At 64 and closing in on retirement, Roseanne has a clear goal: “To live a simple life, free of financial worries.”
Roseanne, a nurse, owns her East Coast home outright. She also has a defined benefit pension plan that will pay her $43,700 a year when she retires two years hence after 35 years of service. She lives frugally and does not want to be a burden on her only child when she grows old.
Yet worry she does. She worries that her pension is not indexed to inflation so her income may fall short over time. She wonders whether she should renovate her house to make it more comfortable and energy efficient, or whether she should borrow money to add an income suite.
“Or I could sell my home, invest the funds, and rent,” Roseanne writes in an e-mail. “Will this be necessary?”
In addition to her pension, Roseanne has more than $130,000 in savings, much of which is earning a scant 1.1 per cent a year in bank savings accounts. “How can I get a better return and keep the money safe?” she asks. “Have I got everything in place for my retirement?”
We asked Norm Collins, of Collins Financial Consulting in Halifax, to look at Roseanne’s situation.
What the expert says
Roseanne has nothing to worry about financially thanks mainly to her pension plan, Mr. Collins says. If anything, she might want to consider spending a little more on herself.
“Roseanne is very well positioned to achieve her goal of a financially worry-free retirement without the need of either rental income or higher investment yields,” the planner says.
Roseanne, who says she loves her job, plans to retire from work in July, 2015. She might want to put off collecting Old Age Security benefits until then rather than taking them at age 65, Mr. Collins suggests. This would increase the benefit by 0.6 per cent for each month (7.2 per cent per year) the benefit is deferred.
In 2016, Roseanne’s first full year of retirement, her income is forecasted to be as follows: $3,640 a month from her work pension; $650 in OAS, $1,040 in Canada Pension Plan benefits, and $180 in non-registered interest income, for a total of $5,510 or $4,240 after income taxes. With OAS and CPP adding to her pension, this is slightly more than she is getting now. At age 72, she will convert her RRSP to a registered retirement income fund and begin withdrawing the minimum amount.
What puts Roseanne in such an enviable position is her expenses, which in 2016 are forecast to amount to only $2,020 a month, resulting in more than $2,000 of monthly savings. If she keeps her spending this low, she is forecasted to have more than $880,000 in investment assets in her 90th year. That does not include the value of her home.
As for whether Roseanne should renovate her house to make it more energy efficient, she may well choose to do so for her own comfort, the planner says. But she has no need either to add a rental unit to generate additional income or to sell her home and rent. “With a rental unit may come headaches Roseanne might not want to endure.”
The planner’s forecast assumes a rate of return of 1.5 per cent on Roseanne’s guaranteed assets (73 per cent of the total) and 3 per cent a year on the equity portion of her holdings (27 per cent). The inflation rate is assumed to average 2.25 per cent.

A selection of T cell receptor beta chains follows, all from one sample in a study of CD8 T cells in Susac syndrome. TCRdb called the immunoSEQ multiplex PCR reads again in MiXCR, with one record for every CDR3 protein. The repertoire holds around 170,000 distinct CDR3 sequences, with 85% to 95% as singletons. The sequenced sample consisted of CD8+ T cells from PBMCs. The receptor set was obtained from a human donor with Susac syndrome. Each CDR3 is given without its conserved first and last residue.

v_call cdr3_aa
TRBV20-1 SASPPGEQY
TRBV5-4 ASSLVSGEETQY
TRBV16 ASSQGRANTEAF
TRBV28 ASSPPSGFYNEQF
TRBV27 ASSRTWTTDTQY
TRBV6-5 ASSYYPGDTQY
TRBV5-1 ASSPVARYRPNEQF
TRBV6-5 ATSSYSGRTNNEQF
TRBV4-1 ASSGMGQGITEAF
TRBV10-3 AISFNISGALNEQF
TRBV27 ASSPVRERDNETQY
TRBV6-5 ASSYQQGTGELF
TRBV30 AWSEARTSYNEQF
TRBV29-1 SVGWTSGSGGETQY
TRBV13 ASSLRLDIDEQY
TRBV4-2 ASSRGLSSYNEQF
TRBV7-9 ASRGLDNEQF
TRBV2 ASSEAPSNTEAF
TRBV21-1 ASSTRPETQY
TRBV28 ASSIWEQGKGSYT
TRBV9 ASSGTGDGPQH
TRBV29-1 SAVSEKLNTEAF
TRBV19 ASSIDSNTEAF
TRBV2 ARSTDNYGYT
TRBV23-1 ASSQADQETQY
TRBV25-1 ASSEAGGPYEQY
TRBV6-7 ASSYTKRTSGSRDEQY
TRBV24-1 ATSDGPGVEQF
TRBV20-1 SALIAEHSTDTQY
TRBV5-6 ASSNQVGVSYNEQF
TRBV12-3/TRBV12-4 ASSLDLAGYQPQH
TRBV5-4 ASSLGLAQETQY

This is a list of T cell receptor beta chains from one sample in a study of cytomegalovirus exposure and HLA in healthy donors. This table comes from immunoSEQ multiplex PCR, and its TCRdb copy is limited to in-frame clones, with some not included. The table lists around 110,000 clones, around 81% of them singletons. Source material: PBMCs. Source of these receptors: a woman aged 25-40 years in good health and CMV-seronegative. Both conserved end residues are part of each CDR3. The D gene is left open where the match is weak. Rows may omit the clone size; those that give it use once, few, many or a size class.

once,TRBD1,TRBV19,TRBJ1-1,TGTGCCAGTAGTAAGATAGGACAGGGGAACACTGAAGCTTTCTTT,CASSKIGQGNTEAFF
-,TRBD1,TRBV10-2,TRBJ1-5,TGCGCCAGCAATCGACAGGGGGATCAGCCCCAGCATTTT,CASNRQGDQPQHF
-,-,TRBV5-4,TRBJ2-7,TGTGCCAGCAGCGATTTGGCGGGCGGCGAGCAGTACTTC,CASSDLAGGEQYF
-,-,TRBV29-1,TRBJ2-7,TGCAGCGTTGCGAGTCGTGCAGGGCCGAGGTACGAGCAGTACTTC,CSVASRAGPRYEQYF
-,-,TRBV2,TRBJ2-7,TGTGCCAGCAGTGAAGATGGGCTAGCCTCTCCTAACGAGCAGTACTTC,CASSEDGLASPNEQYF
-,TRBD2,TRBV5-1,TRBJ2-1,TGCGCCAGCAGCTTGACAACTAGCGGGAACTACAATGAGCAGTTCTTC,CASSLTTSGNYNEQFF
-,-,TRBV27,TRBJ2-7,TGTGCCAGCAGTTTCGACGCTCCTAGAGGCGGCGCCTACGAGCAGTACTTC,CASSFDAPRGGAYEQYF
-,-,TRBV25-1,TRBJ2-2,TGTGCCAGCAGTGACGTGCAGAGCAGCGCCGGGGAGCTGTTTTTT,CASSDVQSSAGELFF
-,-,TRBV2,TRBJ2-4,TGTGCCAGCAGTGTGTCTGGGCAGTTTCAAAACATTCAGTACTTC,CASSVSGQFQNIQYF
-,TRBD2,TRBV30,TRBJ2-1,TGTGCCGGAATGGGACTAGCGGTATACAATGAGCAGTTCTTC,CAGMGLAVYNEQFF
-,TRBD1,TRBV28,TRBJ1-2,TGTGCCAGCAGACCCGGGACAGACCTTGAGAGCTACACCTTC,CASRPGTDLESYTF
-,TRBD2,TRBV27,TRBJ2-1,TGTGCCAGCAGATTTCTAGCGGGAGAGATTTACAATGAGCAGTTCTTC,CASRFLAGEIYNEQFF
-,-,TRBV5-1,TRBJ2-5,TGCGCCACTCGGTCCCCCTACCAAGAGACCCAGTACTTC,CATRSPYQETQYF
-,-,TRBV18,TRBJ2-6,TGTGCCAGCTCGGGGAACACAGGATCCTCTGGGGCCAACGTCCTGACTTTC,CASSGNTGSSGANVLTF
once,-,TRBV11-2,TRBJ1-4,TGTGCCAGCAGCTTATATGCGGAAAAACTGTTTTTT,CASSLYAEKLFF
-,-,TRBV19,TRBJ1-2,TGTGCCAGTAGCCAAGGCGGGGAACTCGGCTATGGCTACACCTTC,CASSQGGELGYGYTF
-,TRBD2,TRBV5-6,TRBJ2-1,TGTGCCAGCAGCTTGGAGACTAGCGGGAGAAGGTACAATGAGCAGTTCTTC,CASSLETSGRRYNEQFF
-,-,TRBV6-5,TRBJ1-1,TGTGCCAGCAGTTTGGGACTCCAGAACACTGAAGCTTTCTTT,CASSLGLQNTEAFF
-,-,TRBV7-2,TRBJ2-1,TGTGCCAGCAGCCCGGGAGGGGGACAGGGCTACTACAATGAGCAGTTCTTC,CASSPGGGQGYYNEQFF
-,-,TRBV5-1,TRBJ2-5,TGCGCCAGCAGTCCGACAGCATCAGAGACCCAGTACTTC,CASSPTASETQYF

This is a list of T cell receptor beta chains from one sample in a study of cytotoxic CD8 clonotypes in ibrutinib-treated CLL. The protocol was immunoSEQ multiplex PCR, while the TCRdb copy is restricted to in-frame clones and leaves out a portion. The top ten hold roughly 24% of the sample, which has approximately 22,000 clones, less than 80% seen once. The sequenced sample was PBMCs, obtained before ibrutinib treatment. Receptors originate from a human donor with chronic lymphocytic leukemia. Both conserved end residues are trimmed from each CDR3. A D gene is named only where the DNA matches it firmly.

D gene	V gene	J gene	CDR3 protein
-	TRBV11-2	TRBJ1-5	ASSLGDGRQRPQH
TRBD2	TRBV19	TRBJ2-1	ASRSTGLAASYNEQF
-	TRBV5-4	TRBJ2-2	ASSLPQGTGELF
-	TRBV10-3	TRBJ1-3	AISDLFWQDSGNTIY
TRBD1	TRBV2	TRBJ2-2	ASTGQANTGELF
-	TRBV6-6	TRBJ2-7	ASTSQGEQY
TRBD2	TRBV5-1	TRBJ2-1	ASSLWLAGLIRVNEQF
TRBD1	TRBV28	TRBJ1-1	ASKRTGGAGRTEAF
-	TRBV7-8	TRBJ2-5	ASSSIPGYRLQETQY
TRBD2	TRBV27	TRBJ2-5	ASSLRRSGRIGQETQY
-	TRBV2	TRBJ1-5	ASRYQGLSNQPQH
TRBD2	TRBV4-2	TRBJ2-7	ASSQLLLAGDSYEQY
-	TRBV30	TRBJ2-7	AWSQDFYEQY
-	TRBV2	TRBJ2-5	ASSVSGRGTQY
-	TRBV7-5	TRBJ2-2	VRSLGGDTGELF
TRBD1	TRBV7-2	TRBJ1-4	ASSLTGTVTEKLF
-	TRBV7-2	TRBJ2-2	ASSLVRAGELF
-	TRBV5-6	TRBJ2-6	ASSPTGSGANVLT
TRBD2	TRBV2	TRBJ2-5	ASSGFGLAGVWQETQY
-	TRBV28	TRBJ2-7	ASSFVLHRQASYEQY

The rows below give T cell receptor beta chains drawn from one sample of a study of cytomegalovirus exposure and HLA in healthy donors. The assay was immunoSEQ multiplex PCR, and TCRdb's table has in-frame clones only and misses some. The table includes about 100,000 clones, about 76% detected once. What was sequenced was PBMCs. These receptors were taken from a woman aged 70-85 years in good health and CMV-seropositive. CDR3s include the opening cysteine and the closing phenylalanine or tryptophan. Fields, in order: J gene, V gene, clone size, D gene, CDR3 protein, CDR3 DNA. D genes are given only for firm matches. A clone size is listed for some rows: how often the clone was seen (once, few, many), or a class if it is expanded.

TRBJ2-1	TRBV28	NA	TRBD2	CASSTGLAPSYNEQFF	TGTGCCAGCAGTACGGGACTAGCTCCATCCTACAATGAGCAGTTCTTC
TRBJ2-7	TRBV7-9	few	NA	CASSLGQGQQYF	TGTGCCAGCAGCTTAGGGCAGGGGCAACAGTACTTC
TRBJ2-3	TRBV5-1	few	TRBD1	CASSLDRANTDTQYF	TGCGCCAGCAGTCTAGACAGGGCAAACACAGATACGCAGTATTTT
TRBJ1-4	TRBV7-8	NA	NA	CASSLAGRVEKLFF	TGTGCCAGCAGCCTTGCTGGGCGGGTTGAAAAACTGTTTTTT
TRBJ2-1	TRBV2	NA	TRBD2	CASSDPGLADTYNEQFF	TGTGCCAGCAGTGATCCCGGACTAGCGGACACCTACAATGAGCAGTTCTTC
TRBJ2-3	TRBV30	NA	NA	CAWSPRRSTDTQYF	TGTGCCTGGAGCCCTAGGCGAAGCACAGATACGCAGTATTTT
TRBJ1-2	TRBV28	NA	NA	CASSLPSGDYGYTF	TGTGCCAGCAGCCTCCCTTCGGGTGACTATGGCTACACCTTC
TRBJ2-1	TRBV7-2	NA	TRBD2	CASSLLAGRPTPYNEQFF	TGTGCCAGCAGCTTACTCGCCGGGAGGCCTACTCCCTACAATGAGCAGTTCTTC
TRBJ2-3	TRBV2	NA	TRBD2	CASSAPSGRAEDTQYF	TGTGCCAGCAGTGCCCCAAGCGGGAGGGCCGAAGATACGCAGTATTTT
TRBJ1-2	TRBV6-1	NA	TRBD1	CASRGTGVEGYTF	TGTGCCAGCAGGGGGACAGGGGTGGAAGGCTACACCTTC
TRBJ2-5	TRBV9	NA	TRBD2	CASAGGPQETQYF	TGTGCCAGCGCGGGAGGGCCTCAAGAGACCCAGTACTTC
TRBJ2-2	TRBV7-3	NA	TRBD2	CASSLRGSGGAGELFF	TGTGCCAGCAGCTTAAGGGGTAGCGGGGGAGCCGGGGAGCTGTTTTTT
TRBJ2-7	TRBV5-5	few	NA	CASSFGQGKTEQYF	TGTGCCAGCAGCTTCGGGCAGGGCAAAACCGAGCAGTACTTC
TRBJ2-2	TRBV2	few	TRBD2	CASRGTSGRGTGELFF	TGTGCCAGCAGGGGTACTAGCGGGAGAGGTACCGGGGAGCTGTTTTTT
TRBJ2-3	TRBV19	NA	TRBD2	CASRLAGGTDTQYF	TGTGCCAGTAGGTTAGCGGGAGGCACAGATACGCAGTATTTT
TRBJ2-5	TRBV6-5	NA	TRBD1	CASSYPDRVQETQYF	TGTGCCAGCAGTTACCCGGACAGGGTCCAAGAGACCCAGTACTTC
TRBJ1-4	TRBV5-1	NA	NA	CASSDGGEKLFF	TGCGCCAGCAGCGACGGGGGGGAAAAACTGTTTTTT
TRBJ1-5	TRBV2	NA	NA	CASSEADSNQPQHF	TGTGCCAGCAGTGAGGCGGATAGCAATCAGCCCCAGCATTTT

Interest rates are artificially low and can be expected to rise over time, which will generate healthier returns eventually. While there is no need for Roseanne to take any risk, she could earn a little more by shifting her savings accounts to laddered guaranteed investment certificates. For example, with a one to three-year GIC ladder, she could roll over the maturing portion annually into a new, three-year GIC.
She also needs to keep an eye on the two mutual funds in her RRSP to ensure they are earning their relatively high management expense ratios – 1.83 per cent and 2.09 per cent. She might do just as well with lower-fee exchange-traded funds.
Given her solid financial position, Roseanne may want to loosen her purse strings and spend a little more money on herself, Mr. Collins says. For example, if she increases her spending by 25 per cent or $500 a month, she would still have nearly $640,000 in financial assets at age 90.
Determining what needs to be done to prepare for retirement. Should she renovate or sell her home?
Improve the home to make it more energy efficient, but don’t worry too much about money.
Peace of mind knowing she has achieved financial independence with a little spending room to spare.
Monthly net income
RRSP $48,200; TFSA $20,600; non-registered $63,800; home $280,300; estimated present value of pension plan $680,000. Total: $1.09-million.
Property tax $270; heating $400; other housing $295; transit $55; groceries $135; clothing $40; gifts, charitable $90; vacation, travel $20; other discretionary $50; grooming $110; entertainment, hobbies, subscriptions, other personal $135; life, health, dental insurance $140; dentists, drugstore $35; telephone $105; RRSP $40; TFSA $460; other saving $870; professional association $65; group benefits $480. Total: $3,795.
Special to The Globe and Mail
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